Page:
Sitting On A Lead

  1. You have chosen to ignore posts from Not-A-Shot. Show Not-A-Shot's posts

    Sitting On A Lead

    The new catch phrase around here is "sitting on a lead" and other versions of the idea.  It seems to be thrown out every time the B's score early and give up a couple of goals.

    Can someone who believes in this theory please explain to me exactly what constitutes "sitting on a lead"?  How can you tell they're sittting on a lead?  What does the offense do?  What does the defense do?

    How do you know?

    Thanks.

     
  2. You have chosen to ignore posts from bingobilly. Show bingobilly's posts

    Re: Sitting On A Lead

    They spend the rest of the night in their own end - just as they did!

     
  3. You have chosen to ignore posts from Not-A-Shot. Show Not-A-Shot's posts

    Re: Sitting On A Lead

    In response to bingobilly's comment:

    They spend the rest of the night in their own end - just as they did!




    And you believe this is intentional?

     
  4. You have chosen to ignore posts from bingobilly. Show bingobilly's posts

    Re: Sitting On A Lead

    In response to Not-A-Shot's comment:

    In response to bingobilly's comment:

     

    They spend the rest of the night in their own end - just as they did!

     




    And you believe this is intentional?

     




    Indirectly intentional as it is a byproduct of playing half "court" prevent defense...

     
  5. You have chosen to ignore posts from NeelyOrrBourque. Show NeelyOrrBourque's posts

    Re: Sitting On A Lead

    In response to Not-A-Shot's comment:

    In response to bingobilly's comment:

     

    They spend the rest of the night in their own end - just as they did!

     




    And you believe this is intentional?

     


    Yes..Just like you being a dick head is!

     
  6. You have chosen to ignore posts from DrCC. Show DrCC's posts

    Re: Sitting On A Lead

    This isn't just being used here:

    http://bruins.nhl.com/club/news.htm?id=659859&navid=DL|BOS|home

    ----

    "No, I think it was the energy, was more the way we approached the third period," alternate captain Patrice Bergeron told media, when asked if his team ran out of gas at the end. "We sat back."

    "The first 40 we were going at them on the forecheck, we were first on pucks, and we were getting results," added Bergeron, as he spoke from the locker room, looking unable to find the words after the frustrating loss.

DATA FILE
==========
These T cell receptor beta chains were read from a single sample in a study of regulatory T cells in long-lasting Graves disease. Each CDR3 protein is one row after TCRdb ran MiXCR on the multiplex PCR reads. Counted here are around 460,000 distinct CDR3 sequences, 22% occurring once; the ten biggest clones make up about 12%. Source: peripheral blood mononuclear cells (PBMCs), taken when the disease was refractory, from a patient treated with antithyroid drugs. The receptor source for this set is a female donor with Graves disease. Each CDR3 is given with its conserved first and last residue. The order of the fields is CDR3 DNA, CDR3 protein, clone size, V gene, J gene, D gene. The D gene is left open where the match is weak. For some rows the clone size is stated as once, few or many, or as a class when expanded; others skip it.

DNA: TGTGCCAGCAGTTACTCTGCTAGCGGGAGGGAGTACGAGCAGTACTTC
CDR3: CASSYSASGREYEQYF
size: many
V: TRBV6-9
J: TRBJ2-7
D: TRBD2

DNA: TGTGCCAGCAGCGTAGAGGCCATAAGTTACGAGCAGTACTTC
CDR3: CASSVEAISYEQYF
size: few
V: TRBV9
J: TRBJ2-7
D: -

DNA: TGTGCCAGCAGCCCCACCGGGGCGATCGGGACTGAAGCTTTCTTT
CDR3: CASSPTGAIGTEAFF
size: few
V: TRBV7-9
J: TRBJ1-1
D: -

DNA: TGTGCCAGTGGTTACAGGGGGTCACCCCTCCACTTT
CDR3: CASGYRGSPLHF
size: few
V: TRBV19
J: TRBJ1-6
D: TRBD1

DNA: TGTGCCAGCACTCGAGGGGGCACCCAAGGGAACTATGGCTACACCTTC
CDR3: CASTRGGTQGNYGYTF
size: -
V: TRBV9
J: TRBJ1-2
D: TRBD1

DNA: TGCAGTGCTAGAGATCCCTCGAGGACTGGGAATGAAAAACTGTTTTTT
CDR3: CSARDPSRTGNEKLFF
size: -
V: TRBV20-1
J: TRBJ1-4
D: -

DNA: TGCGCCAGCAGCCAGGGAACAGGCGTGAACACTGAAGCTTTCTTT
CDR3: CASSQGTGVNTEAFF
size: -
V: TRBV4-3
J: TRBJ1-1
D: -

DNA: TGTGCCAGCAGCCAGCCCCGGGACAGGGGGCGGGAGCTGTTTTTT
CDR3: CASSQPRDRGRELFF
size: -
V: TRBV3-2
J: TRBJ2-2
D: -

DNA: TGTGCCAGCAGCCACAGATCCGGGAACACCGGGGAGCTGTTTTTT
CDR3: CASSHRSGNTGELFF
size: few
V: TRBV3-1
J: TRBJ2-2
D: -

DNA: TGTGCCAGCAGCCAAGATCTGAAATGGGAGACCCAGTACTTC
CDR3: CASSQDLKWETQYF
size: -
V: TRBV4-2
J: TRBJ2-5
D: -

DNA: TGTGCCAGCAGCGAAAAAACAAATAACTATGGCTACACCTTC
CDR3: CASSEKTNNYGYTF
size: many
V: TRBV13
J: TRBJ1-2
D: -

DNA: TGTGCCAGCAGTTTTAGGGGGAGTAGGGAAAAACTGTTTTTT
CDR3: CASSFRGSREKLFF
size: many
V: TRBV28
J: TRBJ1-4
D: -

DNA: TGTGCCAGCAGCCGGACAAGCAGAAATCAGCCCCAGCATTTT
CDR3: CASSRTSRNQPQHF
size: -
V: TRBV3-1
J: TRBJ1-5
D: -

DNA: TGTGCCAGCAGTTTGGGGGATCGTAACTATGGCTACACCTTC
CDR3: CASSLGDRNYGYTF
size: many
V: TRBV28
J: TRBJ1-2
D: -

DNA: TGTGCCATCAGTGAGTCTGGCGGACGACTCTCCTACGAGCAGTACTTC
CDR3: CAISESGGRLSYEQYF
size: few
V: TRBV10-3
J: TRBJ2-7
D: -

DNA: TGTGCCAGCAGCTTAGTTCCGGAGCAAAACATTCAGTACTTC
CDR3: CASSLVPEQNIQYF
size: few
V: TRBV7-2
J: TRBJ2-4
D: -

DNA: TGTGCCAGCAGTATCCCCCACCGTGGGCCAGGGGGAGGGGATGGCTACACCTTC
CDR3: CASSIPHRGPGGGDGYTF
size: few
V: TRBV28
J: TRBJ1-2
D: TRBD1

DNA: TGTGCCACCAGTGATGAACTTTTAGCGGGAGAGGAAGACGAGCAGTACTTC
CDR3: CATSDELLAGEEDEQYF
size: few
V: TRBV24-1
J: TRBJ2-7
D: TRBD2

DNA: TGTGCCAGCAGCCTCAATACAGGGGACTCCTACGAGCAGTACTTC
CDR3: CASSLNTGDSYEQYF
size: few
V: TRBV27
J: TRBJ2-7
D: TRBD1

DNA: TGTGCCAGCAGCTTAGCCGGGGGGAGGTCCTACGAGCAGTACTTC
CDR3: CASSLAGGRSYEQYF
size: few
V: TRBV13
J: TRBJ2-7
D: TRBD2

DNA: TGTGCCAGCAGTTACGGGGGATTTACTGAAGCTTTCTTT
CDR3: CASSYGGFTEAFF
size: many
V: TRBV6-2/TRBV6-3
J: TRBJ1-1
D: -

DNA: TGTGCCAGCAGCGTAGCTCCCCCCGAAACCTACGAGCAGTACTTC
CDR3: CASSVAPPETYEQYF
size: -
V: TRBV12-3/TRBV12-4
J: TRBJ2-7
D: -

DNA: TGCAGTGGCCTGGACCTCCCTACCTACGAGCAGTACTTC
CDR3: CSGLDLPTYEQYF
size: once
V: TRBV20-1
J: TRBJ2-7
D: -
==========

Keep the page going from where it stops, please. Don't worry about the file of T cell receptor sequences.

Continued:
----

    "I think we were sitting back way too much and then we kept putting the pucks in," said Dennis Seidenberg, who had played in his 200th career NHL game as Bruin. "They were playing on three quarters ice. We just didn't gap up quick enough, and at the end it was just little turnovers, like my own that led to the third goal. We've just got to be better and make a safer play in those situations."

    ----

    "It's nothing that you can control, that's your schedule," said Bergeron on the doubled-up games. "I hope it's not an excuse, because we're going to go through that a lot more the rest of the year."

    "It's about finding a way. Like I said, it's about finding the energy, more than sitting back. We didn't want to make any mistakes and because of that, we did."

    ----

    I think that last part is what a lot of people mean: focussing so much on not making a mistake that they don't take any of the risks that are often needed to generate a scoring chance.  Last night may have had a lot more to do with the Penguins offensive pressure than any decision to focus on defense to the exclusion of offense, though.

     
  7. You have chosen to ignore posts from red75. Show red75's posts

    Re: Sitting On A Lead

    If it wasn't just sloppy play and they actually were trying o play "prevent defense" to sit on their lead, they would have gone to the trap. They didn't.

     
  8. You have chosen to ignore posts from RichHillOntario. Show RichHillOntario's posts

    Re: Sitting On A Lead

    In response to DrCC's comment:

    This isn't just being used here:

    http://bruins.nhl.com/club/news.htm?id=659859&navid=DL|BOS|home

    ----

    "No, I think it was the energy, was more the way we approached the third period," alternate captain Patrice Bergeron told media, when asked if his team ran out of gas at the end. "We sat back."